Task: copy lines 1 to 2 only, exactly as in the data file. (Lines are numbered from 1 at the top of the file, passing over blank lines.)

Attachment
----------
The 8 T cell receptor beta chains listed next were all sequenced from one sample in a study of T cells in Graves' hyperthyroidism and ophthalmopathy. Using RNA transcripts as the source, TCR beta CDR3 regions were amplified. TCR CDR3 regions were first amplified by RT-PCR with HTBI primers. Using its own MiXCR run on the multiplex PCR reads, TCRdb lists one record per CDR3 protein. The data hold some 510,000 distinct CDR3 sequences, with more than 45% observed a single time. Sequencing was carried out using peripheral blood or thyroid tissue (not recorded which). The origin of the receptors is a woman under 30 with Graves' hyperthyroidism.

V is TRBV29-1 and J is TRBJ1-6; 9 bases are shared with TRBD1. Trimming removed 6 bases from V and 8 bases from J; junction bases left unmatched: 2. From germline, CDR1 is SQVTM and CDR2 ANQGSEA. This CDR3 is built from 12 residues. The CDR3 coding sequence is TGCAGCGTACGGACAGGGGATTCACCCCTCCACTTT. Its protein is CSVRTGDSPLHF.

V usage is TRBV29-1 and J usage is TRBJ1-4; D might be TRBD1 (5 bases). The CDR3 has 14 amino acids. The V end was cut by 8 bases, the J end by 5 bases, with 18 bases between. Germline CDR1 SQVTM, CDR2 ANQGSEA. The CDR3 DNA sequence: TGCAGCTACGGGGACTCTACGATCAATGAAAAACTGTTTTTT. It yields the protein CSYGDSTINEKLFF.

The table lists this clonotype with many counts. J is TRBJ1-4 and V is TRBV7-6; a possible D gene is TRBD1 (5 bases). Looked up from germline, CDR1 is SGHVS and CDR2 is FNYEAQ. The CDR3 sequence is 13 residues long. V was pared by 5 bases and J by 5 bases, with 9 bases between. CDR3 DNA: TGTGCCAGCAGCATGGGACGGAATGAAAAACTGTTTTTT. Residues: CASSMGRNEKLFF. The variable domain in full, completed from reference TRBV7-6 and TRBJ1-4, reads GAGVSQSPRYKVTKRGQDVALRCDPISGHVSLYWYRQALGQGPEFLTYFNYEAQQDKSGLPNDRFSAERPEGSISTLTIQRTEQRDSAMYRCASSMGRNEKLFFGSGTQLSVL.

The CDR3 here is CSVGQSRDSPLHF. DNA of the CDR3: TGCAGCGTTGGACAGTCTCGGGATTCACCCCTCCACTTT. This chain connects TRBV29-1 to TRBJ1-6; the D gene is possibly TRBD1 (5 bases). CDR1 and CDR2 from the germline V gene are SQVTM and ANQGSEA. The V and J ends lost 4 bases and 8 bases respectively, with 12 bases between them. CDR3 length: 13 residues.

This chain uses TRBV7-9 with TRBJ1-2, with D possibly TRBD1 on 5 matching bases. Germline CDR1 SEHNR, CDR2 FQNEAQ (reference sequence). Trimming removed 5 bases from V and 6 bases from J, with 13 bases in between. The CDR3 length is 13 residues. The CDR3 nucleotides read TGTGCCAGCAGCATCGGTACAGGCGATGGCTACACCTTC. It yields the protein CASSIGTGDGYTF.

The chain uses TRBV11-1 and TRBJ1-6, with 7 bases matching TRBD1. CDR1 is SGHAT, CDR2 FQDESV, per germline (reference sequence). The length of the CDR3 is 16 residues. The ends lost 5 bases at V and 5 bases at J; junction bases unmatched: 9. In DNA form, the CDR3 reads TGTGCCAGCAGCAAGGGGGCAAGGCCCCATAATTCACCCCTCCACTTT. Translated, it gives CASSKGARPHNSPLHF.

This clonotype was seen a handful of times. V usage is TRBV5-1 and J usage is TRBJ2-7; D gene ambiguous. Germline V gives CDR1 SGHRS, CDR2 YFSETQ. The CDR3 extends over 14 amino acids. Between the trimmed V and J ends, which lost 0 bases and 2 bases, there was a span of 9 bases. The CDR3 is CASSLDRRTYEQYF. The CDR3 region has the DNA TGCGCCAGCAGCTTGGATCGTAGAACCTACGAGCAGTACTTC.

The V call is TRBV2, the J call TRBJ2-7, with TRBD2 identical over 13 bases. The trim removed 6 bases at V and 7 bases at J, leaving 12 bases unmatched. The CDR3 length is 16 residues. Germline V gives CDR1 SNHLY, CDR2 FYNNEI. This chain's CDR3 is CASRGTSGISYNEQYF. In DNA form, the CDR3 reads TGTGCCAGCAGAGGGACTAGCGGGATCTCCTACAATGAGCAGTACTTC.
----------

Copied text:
The 8 T cell receptor beta chains listed next were all sequenced from one sample in a study of T cells in Graves' hyperthyroidism and ophthalmopathy. Using RNA transcripts as the source, TCR beta CDR3 regions were amplified. TCR CDR3 regions were first amplified by RT-PCR with HTBI primers. Using its own MiXCR run on the multiplex PCR reads, TCRdb lists one record per CDR3 protein. The data hold some 510,000 distinct CDR3 sequences, with more than 45% observed a single time. Sequencing was carried out using peripheral blood or thyroid tissue (not recorded which). The origin of the receptors is a woman under 30 with Graves' hyperthyroidism.

V is TRBV29-1 and J is TRBJ1-6; 9 bases are shared with TRBD1. Trimming removed 6 bases from V and 8 bases from J; junction bases left unmatched: 2. From germline, CDR1 is SQVTM and CDR2 ANQGSEA. This CDR3 is built from 12 residues. The CDR3 coding sequence is TGCAGCGTACGGACAGGGGATTCACCCCTCCACTTT. Its protein is CSVRTGDSPLHF.